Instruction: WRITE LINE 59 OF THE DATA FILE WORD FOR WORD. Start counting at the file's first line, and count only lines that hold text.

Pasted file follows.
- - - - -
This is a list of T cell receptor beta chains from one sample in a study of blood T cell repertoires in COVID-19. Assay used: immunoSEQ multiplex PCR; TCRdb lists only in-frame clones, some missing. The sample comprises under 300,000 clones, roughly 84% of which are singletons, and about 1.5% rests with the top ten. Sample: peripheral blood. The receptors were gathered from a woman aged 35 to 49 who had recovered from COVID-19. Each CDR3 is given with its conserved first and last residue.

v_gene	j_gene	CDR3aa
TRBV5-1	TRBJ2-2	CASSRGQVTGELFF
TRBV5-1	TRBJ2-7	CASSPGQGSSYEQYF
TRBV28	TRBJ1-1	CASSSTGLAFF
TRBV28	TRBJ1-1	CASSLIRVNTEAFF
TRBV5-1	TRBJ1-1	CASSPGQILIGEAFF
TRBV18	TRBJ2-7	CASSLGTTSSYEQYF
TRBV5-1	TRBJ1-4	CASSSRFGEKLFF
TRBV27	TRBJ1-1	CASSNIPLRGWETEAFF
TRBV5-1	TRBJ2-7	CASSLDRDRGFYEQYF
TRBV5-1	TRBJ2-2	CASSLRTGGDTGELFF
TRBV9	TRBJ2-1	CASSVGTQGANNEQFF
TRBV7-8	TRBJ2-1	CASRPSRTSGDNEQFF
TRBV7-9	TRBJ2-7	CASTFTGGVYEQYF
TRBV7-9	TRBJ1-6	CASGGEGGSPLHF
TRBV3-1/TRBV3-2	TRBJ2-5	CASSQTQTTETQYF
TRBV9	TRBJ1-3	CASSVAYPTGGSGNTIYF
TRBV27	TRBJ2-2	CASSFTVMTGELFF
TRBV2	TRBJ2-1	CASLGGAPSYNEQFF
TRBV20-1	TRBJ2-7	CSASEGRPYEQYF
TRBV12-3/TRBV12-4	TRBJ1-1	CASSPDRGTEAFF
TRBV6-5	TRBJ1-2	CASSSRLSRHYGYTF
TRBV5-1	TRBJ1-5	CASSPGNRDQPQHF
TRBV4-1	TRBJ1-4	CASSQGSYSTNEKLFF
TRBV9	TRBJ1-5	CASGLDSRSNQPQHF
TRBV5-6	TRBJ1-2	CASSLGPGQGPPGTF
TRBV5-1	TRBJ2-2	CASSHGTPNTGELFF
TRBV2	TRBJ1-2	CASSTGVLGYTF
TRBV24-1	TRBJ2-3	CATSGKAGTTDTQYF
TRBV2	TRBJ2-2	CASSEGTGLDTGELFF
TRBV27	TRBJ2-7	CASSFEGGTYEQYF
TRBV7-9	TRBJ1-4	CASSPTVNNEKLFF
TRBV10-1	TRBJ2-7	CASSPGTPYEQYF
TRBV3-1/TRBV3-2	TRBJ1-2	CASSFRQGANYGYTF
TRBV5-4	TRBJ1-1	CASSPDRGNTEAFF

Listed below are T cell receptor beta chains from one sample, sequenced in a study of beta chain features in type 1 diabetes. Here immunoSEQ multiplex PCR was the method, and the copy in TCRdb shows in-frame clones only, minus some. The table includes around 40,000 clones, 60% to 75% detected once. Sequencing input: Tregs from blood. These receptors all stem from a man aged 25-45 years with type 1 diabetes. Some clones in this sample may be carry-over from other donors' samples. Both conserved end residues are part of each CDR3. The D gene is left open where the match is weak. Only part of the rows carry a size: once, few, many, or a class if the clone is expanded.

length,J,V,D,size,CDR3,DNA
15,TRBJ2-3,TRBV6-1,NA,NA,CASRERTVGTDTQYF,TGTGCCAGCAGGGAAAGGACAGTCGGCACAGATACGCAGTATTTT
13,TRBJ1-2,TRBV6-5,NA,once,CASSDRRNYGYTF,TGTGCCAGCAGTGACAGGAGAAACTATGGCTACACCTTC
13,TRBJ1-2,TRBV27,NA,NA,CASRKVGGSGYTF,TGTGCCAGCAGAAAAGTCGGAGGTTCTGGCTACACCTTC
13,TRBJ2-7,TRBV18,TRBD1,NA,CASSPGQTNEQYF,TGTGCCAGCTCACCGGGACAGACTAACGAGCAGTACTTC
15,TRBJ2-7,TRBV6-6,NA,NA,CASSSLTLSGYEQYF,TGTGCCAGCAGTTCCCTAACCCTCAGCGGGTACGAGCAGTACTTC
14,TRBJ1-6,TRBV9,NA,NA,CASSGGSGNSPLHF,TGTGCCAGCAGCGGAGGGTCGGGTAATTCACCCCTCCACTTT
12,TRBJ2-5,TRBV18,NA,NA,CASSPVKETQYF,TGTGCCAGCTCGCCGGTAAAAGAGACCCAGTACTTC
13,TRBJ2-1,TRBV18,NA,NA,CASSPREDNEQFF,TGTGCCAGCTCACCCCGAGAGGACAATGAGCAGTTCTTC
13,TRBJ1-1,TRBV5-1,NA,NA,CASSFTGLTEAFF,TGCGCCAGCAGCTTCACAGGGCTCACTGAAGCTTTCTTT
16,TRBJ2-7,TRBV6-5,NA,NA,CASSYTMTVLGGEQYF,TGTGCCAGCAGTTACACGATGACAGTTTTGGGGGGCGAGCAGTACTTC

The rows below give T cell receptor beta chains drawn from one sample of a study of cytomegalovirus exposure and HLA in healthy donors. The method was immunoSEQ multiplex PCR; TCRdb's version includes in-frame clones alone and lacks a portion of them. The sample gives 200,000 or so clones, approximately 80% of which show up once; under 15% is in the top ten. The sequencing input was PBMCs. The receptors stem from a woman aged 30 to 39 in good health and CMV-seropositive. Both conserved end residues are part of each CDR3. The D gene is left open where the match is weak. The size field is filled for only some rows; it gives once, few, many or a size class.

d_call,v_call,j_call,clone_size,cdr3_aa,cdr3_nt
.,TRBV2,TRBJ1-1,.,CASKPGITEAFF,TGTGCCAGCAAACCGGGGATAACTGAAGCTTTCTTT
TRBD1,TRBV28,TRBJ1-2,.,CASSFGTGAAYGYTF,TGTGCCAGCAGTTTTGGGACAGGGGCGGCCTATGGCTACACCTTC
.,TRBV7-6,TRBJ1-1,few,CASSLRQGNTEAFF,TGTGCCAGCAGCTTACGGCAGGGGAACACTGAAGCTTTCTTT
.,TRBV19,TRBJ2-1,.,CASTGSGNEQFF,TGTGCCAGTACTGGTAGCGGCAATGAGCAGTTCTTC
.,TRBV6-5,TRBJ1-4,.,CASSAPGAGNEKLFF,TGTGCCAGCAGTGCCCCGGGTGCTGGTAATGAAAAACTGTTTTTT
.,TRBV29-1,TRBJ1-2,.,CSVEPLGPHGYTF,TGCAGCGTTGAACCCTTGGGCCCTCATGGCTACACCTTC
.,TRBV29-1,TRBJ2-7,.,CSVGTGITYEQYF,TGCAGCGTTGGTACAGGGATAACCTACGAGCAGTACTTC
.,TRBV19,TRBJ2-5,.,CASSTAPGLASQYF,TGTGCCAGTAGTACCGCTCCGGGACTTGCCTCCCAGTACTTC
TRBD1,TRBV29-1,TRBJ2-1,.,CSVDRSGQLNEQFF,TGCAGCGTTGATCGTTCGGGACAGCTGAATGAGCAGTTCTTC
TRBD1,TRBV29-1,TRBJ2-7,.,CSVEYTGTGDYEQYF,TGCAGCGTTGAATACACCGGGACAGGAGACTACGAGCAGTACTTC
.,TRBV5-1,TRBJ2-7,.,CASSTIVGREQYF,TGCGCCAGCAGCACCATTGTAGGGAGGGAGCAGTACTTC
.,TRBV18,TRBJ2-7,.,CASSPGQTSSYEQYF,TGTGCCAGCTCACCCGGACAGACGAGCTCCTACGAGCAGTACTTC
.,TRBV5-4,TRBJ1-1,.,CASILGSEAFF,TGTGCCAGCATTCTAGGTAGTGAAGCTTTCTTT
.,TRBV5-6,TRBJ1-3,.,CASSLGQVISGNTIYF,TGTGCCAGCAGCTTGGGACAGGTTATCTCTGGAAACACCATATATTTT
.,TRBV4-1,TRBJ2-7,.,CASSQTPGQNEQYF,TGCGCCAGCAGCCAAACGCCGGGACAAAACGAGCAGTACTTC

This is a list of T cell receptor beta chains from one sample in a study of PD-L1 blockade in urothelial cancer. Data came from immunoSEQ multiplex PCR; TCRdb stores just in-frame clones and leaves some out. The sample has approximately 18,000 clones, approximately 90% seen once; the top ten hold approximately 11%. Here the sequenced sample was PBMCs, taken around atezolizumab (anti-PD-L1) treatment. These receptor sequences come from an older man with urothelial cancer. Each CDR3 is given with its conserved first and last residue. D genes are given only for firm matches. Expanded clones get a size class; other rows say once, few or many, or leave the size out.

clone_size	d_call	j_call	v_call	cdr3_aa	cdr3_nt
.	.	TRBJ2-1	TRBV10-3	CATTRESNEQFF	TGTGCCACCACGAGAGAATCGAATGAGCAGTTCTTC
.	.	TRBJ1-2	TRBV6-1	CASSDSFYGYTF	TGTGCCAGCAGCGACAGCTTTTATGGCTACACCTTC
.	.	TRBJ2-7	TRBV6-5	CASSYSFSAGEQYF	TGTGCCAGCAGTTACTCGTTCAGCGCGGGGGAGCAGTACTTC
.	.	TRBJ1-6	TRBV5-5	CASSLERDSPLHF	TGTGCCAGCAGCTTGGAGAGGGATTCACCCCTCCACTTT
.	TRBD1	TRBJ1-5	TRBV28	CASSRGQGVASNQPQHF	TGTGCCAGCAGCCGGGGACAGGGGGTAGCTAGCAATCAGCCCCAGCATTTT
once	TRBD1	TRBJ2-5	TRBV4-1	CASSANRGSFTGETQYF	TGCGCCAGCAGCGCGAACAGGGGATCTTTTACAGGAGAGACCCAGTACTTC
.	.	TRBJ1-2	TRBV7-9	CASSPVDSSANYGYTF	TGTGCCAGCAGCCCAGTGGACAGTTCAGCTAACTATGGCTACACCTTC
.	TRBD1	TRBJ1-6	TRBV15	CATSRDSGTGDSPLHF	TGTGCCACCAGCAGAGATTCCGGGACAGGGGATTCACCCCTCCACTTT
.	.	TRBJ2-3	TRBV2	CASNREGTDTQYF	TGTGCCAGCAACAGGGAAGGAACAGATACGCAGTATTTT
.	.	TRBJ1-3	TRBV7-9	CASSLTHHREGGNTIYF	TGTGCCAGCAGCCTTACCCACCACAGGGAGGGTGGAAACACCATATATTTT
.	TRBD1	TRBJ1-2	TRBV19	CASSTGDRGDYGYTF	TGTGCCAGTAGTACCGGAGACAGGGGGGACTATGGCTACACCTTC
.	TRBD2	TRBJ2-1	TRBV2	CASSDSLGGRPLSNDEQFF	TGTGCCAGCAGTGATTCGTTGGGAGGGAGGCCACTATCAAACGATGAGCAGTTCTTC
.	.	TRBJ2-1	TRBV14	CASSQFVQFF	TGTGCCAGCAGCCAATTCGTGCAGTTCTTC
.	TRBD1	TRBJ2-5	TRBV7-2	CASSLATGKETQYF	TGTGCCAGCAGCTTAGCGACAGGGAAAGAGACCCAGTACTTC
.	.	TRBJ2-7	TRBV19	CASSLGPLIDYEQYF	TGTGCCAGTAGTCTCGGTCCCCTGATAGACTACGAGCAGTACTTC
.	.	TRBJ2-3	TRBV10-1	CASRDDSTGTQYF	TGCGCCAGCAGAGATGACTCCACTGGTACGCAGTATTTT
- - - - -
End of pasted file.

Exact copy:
TRBD1,TRBV29-1,TRBJ2-1,.,CSVDRSGQLNEQFF,TGCAGCGTTGATCGTTCGGGACAGCTGAATGAGCAGTTCTTC